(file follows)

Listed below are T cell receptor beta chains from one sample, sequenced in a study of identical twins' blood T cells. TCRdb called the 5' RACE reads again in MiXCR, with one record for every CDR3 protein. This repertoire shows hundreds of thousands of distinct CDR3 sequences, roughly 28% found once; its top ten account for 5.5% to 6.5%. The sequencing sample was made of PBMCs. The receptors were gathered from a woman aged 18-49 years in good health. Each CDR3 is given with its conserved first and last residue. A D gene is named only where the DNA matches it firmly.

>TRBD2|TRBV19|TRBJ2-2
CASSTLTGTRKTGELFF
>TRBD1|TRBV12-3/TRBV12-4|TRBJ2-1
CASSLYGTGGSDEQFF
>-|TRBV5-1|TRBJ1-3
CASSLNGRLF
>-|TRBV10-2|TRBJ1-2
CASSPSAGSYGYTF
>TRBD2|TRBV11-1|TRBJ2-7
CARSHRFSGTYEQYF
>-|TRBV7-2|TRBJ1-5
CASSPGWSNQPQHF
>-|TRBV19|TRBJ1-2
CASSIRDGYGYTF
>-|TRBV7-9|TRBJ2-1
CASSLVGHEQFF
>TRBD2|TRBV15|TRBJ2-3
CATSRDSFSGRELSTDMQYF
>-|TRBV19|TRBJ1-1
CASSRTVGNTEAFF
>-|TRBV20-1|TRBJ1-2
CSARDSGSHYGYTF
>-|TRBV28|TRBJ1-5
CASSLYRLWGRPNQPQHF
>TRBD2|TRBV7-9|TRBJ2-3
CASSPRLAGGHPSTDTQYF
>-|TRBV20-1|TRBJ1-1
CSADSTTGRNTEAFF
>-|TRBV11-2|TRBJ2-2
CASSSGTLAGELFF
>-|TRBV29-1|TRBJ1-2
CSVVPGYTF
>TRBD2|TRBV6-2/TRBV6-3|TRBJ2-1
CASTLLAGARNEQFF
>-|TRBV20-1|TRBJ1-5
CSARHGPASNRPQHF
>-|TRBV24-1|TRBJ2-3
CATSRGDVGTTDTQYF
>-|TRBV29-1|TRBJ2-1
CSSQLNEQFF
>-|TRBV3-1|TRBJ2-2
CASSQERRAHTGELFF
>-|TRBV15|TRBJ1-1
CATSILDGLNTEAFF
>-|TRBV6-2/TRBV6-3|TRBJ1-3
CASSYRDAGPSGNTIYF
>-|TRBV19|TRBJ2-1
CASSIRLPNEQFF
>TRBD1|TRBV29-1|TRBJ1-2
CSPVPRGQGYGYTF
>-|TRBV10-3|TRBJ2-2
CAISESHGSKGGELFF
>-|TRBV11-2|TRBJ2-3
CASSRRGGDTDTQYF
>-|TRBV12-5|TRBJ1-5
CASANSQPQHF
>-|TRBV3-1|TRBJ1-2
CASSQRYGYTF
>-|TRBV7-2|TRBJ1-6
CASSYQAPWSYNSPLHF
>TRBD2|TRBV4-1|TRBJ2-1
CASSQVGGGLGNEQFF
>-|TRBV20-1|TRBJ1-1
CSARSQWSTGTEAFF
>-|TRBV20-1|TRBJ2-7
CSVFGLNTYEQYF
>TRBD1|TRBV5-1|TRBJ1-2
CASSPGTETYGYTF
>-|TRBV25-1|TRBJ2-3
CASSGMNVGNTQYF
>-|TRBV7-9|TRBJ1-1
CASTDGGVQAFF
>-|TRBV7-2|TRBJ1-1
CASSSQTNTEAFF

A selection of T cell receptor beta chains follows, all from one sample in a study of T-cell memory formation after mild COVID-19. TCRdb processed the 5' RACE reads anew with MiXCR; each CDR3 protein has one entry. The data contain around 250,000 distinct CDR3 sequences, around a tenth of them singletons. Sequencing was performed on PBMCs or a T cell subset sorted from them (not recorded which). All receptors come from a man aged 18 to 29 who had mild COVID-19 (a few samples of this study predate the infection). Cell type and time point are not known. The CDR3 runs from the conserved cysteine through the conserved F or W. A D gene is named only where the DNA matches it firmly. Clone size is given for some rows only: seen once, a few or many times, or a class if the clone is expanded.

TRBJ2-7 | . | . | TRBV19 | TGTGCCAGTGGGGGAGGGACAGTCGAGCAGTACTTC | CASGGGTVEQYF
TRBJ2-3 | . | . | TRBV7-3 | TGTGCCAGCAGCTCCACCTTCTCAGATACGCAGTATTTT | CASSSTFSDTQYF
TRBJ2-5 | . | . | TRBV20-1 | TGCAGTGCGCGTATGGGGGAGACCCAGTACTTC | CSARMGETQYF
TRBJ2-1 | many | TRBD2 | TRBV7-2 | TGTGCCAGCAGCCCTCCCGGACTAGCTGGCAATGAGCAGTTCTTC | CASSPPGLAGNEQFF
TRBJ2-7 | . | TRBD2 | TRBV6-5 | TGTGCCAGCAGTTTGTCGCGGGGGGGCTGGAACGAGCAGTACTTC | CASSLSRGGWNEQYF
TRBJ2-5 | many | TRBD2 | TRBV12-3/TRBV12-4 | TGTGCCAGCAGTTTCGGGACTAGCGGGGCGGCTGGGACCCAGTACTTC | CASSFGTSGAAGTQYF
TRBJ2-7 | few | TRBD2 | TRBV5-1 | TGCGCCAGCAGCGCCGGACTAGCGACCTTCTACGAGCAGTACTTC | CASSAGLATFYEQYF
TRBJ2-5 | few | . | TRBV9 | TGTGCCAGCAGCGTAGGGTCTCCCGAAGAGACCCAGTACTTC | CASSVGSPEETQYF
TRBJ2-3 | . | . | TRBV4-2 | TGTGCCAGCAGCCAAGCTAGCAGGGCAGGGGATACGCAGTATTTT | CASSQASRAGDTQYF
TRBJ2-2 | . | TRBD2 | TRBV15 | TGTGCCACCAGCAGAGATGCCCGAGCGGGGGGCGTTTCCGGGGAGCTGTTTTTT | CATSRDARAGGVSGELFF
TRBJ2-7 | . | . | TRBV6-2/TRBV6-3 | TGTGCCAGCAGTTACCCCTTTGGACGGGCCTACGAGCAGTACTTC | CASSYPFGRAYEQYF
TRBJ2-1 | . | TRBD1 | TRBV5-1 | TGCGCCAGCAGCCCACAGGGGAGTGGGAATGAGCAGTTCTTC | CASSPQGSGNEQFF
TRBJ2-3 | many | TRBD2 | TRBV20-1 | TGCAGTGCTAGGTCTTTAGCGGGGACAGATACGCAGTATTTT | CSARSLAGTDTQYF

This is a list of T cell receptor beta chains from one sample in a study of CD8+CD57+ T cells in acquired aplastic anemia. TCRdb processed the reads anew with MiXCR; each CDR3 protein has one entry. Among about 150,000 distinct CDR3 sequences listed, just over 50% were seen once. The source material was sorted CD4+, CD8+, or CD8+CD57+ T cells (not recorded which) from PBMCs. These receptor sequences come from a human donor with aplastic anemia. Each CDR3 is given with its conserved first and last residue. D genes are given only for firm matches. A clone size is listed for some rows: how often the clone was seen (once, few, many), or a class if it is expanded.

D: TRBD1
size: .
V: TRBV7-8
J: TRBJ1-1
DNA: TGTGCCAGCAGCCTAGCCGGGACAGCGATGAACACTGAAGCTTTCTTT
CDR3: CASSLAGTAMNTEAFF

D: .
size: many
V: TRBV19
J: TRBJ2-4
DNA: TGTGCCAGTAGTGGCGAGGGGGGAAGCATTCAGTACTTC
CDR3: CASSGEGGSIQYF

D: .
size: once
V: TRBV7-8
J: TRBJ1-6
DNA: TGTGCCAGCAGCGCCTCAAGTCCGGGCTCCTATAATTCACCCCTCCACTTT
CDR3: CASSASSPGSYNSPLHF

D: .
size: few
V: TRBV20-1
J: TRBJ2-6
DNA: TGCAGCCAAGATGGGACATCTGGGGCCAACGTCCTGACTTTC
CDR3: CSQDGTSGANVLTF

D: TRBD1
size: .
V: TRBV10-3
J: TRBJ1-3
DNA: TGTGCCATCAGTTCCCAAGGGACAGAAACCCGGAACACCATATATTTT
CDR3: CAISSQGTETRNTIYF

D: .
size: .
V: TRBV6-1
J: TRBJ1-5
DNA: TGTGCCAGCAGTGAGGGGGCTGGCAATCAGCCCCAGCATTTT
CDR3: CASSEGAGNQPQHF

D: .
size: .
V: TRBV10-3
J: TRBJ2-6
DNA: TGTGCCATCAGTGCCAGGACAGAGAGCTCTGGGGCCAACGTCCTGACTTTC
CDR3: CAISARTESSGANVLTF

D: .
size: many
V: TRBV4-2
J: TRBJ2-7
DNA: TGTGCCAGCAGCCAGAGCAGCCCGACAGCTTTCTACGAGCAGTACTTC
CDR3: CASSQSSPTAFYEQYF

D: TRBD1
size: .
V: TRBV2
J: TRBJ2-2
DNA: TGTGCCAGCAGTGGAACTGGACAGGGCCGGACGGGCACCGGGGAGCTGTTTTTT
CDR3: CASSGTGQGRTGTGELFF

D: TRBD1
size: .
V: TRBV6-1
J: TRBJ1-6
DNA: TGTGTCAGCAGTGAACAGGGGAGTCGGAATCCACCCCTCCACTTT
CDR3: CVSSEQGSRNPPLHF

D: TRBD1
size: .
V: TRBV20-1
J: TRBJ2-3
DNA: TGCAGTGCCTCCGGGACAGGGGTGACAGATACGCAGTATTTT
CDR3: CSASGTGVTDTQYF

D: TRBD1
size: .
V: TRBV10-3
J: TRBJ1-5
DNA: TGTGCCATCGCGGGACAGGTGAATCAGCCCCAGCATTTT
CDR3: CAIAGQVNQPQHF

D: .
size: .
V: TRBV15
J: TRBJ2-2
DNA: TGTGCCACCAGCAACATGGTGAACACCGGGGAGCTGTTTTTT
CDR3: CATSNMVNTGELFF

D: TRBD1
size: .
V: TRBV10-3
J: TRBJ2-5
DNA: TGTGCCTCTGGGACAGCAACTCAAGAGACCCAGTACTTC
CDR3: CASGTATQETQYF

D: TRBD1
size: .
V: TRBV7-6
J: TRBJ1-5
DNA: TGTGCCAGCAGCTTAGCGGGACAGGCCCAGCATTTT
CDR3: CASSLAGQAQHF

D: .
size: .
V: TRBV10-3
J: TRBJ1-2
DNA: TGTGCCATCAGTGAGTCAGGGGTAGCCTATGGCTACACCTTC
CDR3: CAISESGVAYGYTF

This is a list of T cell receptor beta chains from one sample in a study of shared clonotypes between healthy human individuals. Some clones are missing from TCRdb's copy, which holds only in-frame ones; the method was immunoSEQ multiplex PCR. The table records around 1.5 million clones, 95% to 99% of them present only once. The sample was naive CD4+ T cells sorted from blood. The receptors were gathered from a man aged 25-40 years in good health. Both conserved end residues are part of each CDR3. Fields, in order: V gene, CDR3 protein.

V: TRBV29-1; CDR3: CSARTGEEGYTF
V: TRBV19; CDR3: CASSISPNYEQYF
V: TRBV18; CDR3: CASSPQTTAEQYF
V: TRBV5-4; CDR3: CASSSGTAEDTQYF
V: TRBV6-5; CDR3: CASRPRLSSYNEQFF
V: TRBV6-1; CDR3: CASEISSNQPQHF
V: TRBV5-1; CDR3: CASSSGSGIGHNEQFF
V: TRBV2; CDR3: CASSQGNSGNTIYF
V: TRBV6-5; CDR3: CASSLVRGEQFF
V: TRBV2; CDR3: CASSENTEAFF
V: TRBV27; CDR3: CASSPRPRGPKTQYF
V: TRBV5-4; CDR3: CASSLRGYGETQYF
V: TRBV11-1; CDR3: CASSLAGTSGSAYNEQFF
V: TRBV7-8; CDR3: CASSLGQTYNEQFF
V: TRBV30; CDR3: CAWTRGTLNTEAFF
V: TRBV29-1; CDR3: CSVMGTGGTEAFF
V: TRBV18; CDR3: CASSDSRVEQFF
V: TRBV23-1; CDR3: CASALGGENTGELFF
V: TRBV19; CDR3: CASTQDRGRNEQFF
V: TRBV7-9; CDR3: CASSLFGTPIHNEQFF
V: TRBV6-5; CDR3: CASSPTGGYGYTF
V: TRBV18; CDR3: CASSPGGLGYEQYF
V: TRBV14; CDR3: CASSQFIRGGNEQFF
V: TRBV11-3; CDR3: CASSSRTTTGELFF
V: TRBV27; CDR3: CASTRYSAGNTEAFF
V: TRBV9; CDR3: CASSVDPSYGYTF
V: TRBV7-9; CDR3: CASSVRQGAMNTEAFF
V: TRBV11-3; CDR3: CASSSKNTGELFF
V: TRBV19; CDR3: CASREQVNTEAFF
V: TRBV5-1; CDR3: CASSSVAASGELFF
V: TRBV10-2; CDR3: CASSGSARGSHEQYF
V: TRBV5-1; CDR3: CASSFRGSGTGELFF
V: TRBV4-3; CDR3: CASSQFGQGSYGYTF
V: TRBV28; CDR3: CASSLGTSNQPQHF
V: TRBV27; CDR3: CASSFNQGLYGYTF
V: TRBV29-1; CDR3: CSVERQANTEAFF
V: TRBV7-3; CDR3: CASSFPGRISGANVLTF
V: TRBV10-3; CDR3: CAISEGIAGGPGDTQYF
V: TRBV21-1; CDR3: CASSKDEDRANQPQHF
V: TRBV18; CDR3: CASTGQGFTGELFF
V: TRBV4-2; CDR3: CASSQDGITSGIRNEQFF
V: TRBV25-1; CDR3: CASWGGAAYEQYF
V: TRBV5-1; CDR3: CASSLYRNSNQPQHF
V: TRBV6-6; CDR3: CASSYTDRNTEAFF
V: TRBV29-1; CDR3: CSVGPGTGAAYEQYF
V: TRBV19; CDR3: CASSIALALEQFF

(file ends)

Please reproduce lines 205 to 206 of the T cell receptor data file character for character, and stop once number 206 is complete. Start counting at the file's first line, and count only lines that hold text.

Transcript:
V: TRBV23-1; CDR3: CASALGGENTGELFF
V: TRBV19; CDR3: CASTQDRGRNEQFF